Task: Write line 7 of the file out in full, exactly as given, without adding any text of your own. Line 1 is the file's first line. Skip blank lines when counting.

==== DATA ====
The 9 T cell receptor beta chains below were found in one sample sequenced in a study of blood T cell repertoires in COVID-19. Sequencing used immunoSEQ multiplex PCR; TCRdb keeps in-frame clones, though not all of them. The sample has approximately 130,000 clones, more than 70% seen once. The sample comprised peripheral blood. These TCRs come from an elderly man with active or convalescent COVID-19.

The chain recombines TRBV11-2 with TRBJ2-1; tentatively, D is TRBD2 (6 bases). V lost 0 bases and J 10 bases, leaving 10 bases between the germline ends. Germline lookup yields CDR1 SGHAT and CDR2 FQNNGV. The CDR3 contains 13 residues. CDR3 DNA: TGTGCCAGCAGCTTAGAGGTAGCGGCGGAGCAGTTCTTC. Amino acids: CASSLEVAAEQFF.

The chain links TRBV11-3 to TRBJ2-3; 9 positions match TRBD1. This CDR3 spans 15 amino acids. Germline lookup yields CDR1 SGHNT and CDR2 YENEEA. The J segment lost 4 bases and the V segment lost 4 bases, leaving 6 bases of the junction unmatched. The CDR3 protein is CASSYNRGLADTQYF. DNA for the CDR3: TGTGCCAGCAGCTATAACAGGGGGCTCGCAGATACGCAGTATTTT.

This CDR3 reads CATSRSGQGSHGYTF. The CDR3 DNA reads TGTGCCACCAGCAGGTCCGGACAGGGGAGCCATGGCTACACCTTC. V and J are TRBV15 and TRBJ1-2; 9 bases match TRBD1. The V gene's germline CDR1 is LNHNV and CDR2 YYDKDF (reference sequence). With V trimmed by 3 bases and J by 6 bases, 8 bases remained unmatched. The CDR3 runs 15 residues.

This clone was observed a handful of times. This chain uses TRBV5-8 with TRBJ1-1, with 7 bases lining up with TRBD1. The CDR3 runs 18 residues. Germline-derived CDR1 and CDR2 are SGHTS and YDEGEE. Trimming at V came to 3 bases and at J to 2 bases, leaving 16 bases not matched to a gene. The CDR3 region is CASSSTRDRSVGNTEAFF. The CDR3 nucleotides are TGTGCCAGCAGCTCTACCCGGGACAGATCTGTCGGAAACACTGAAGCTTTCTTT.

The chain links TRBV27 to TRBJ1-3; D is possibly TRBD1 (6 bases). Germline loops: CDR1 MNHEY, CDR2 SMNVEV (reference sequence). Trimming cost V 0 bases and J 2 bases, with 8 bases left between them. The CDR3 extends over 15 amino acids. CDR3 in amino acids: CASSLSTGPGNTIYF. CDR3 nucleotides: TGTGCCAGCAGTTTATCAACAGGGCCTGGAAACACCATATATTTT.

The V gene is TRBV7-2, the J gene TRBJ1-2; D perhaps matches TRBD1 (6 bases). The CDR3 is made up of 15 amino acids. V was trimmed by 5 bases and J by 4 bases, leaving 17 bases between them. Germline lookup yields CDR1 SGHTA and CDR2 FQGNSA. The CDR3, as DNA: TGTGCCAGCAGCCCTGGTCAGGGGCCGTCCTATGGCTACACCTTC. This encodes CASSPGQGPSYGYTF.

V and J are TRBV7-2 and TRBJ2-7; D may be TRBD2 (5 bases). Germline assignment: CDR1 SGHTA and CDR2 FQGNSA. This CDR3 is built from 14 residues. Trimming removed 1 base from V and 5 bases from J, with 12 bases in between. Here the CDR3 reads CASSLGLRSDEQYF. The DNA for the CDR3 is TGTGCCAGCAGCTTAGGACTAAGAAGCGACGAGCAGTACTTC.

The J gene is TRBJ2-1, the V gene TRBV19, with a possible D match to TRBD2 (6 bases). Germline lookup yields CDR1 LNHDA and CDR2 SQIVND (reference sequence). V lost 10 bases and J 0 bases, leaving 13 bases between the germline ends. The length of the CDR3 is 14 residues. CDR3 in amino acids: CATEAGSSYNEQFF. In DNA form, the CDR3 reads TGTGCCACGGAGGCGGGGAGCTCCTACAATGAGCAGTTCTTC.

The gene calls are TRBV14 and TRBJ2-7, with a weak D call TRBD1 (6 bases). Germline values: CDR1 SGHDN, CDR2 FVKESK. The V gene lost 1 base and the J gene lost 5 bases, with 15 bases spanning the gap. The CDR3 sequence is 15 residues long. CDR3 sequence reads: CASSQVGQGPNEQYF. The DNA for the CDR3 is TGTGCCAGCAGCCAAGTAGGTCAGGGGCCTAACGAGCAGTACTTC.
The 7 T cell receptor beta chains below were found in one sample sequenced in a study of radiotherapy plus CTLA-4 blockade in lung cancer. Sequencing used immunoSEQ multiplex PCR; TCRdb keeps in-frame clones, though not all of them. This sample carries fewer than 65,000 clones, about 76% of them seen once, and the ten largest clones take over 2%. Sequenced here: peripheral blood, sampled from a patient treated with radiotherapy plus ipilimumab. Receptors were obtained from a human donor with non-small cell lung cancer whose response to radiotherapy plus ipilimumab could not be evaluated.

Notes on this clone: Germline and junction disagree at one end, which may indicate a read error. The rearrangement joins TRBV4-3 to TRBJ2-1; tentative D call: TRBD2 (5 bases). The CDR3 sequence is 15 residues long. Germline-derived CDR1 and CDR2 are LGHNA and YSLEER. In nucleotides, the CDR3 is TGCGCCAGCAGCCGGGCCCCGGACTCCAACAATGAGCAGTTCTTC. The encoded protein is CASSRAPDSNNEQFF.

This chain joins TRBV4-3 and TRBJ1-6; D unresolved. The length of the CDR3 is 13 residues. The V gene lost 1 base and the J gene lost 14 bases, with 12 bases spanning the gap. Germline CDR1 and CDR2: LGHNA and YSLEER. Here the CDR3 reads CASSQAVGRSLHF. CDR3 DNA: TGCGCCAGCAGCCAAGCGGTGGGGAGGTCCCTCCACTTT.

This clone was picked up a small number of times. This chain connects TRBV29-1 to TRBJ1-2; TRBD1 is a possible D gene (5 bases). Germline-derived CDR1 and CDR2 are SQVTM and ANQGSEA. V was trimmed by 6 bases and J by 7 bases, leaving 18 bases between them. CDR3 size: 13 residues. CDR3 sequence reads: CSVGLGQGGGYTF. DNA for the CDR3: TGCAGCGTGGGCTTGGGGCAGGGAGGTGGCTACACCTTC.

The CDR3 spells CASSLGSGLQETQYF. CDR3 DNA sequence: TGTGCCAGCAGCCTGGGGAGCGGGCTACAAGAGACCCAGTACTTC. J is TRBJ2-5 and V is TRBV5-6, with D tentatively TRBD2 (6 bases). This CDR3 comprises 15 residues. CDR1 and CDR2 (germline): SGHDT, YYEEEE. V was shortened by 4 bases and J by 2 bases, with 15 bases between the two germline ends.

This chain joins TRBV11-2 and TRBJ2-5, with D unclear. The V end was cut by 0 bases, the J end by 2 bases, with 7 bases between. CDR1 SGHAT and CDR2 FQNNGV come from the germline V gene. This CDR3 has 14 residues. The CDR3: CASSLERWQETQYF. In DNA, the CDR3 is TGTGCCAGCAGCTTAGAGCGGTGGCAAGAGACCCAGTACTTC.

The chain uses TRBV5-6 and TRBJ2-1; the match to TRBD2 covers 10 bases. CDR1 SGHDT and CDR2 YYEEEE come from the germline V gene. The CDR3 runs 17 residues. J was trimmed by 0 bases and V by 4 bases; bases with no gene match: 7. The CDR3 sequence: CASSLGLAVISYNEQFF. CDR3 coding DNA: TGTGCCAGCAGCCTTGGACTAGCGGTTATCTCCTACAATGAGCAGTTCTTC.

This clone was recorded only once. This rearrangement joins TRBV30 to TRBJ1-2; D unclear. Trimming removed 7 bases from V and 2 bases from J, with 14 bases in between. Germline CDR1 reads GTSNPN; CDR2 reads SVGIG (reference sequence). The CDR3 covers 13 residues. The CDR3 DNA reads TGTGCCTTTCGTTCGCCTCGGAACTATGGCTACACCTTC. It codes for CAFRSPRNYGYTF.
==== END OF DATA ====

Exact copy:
The V gene is TRBV7-2, the J gene TRBJ1-2; D perhaps matches TRBD1 (6 bases). The CDR3 is made up of 15 amino acids. V was trimmed by 5 bases and J by 4 bases, leaving 17 bases between them. Germline lookup yields CDR1 SGHTA and CDR2 FQGNSA. The CDR3, as DNA: TGTGCCAGCAGCCCTGGTCAGGGGCCGTCCTATGGCTACACCTTC. This encodes CASSPGQGPSYGYTF.